- Member since Oct 18, 2009
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- Pittsburgh , Pennsylvania
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scbullit36 dart-bikes's article
Mar 15, 2013 at 8:09Mar 15, 2013
Contest: Name This Frame From Dartmoor Bikes
Since Dartmoor is located out of Poland... Dartmoor Strzępić - (Shred) Dartmoor Harmonia - (Harmony) Dartmoor Natura - (Nature) Dartmoor Przejechać - (Ride) Dartmoor Las - (Forest) Dartmoor góra - (Mountain)
Added 1 photo to Selling
Jan 3, 2013 at 8:02Jan 3, 2013
Jan 3, 2013 at 8:01Jan 3, 2013
$400.00 USD OBO!!! These cranks are brand new! They were pulled off a 2013 Giant Glory 0 before it ever left the shop! The item details are as follows: Crank Arm Length - 170 mm BB Size - 83 mm (not BB30) Crank Arm Material - Carbon Chainring Size 36T All 3 BB spacers and pedal washers are included. It should be noted that these cranks are a difficult to find color scheme with a polished spider and chrome XO branding. Typically these cranks aftermarket have the black spindle with the red and white XO branding. Will ship to US and Canada only. Free shipping via USPS. Payment Via Pay Pal or if local cash upon pickup. Message me if interested. Thanks for looking!
scbullit36 RichardCunningham's article
Jan 3, 2013 at 6:15Jan 3, 2013
2013 Predictions: RC and Mike Levy Weigh In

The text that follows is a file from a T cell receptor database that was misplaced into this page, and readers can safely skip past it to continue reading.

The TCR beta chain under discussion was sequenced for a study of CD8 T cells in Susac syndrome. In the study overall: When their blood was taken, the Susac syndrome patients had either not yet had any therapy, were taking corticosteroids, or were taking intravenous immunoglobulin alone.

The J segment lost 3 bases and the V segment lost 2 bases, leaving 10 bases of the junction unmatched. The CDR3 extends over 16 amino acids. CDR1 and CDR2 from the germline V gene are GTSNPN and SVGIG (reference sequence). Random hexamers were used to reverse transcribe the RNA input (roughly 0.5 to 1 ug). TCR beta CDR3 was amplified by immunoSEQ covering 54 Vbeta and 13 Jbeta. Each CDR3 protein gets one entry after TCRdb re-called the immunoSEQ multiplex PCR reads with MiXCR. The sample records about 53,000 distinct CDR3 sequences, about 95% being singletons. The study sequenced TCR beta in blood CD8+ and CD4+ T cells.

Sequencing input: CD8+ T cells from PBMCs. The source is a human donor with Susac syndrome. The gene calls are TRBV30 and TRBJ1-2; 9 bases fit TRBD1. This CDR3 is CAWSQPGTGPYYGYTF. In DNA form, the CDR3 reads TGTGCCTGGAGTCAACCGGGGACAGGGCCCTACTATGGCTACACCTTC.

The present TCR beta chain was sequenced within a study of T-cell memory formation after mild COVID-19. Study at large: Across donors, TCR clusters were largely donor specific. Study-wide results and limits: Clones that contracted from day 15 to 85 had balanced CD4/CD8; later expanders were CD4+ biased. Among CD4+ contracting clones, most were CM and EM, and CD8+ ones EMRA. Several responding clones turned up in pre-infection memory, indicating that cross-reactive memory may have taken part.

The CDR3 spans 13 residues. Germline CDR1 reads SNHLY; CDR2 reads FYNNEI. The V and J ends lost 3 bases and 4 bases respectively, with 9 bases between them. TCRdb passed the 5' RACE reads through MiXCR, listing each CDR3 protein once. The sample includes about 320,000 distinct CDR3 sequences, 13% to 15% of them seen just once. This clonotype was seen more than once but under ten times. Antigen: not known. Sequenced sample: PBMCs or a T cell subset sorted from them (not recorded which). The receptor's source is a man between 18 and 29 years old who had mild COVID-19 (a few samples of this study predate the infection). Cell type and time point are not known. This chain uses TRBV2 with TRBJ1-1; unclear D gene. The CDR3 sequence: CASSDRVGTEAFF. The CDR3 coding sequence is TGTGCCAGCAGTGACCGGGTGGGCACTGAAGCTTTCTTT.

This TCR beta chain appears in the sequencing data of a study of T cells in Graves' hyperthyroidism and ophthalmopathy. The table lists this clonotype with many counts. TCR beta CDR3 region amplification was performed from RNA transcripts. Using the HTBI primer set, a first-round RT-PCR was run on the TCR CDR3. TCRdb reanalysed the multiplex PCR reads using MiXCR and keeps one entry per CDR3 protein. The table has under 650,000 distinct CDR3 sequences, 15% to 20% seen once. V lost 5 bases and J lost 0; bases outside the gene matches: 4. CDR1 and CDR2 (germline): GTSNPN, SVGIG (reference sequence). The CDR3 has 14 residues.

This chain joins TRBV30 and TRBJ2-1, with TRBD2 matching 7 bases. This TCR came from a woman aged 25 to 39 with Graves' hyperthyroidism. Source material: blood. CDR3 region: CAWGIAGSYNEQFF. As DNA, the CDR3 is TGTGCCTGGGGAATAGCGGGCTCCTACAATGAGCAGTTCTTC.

I had a Giant Anthem 29er and went back to a 26" wheel. The 29er was definitely a fast bike and it rolled over just about anything. You really didn't have to stress too much about line choice especially in rocky terrain BUT...on tight technical single track or trails with limited sight lines and abrupt tight corners...riding a 29er is like trying to negotiate a school bus through the woods. I can't speak for a 650b bike though. Choose your weapon based on your local trail situation I guess. If you live in a place where your trails are wide open and you can spot your line from a mile away then a 29er will rip. If you live in an area where your trails are tight, narrow, and have limited sight lines...26" bikes are much more nimble and keeping momentum up isn't as critical. If you loose momentum on a 29er (which could happen often on super tight trails) they are IMO more difficult to get rolling again.
Nov 27, 2012 at 6:25Nov 27, 2012
The Argument For Short Travel Bikes - Opinion
I feel like a follow up article should be written explaining the benefits of downsizing TO downhill bikes. I mean everyone I know who came from a moto background just absolutely KILLS on a DH bike (case in point Aaron Gwin). I personally started out in XC/ trail riding and BMX then progressed into DH but I noticed that near 100% of the people I ride with who came down from moto immediately pick up DH and crush it...I feel like they have to work a lot less than I did coming up from XC and bmx.
Added 3 photos to 2012-Glory-0
Nov 19, 2012 at 6:24Nov 19, 2012
Nov 19, 2012 at 6:23Nov 19, 2012